Friday, March 04, 2011

Employment Report Looking Positive

So, the Bureau of Labor Statistics released its monthly reports of employment and both were positive. As expected, payrolls increased by about 200k in February, along with substantial upward revisions to January and December, indicating that corporate payrolls are expanding.

December 2010 was originally reported at 103k, then revised upward to 121k in the Feb report was revised again to 152k. Jan 2011 was also revised up from a disappointing 36k to 63k, I expect a number closer to 100k come April.

It suggests that the unemployment rate, (from the household survey, a different measure), which continues to decline is not just a statistical quirk, but is indicative of real job market experience.

The unemployment rate, which has dropped from 9.8 percent in November is not only dropping because more people are working, however. It is also due to the fact that the participation rate (the percentage of adults who are part of the labor force) is declining. I expect this trend to continue, as large numbers of Boomers retire and leave the workforce permanently. This phenomenon has implications for economic growth and taxes, many of which are not necessarily positive, but the good news for job seekers is that fewer adults are trying to hold a job, which should mean more opportunity for those who have jobs and are looking for them.

It may mean that the job creation rate necessary for absorbtion is lower than anticipated. It is estimated that the US has to generate between 125k and 150k jobs per month to accomodate new net labor force entrants, which the economy is now doing. However, this number has not changed since the 2000-2002 recession, whereas the net new market entrants may in fact be much lower going forward.

CNBC is suggesting that unemployment will now stay below 10%, and I believe this is correct. Unemployment will likely continue to drift lower, slowly perhaps, but another 0.5% to 1.0% by the end of the year is conceivable, with further improvement in 2012.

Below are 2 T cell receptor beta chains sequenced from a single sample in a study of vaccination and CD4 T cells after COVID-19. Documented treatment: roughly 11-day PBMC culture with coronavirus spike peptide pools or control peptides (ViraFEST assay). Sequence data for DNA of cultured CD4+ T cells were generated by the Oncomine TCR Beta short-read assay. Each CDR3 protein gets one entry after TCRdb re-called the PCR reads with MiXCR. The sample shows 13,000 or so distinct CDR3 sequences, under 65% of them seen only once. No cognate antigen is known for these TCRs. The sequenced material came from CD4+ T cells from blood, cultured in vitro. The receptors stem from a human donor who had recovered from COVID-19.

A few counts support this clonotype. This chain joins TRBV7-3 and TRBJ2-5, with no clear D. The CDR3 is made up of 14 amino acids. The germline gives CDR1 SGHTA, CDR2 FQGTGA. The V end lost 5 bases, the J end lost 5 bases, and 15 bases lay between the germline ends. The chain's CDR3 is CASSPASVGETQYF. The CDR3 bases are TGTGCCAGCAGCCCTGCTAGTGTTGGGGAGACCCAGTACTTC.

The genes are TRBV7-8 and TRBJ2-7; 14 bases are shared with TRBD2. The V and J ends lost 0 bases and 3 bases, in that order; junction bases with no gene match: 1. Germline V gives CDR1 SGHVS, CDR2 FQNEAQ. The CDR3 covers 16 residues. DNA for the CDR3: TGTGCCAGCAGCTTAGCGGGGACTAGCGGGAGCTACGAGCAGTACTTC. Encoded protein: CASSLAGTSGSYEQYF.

What will impede rapid decline will be the large number of discouraged workers who are no part of the labor force returning to the job market as they perceive better employment prospects.

Nevertheless, the numbers were quite encouragining - private sector employment was up over 220k, while state and local government cut employment. Counting the upward revisions in the earlier months, private sector employment expanded by nearly 300k. This will have positive impact for government budgets as well, as taxes increase and costs decline.

The stock market, after an initial positive response, turned around and was down on the news. Though this follows a big surge on Thursday, when rumors of a +250k number were circulating.

The markets may have also woken up two other facts: first, that productivity gains, which have been astonishing (and helpful of corporate profits) are likely going to moderate - after all, new hiring is what happens when the existing labor force cannot meet the demands for output, and second, that it is only a matter of time before the Fed begins to withdraw its exceptional monetary support.

I am hopeful that awareness of these two facts will drive the market lower and provide attractive long term valuations.

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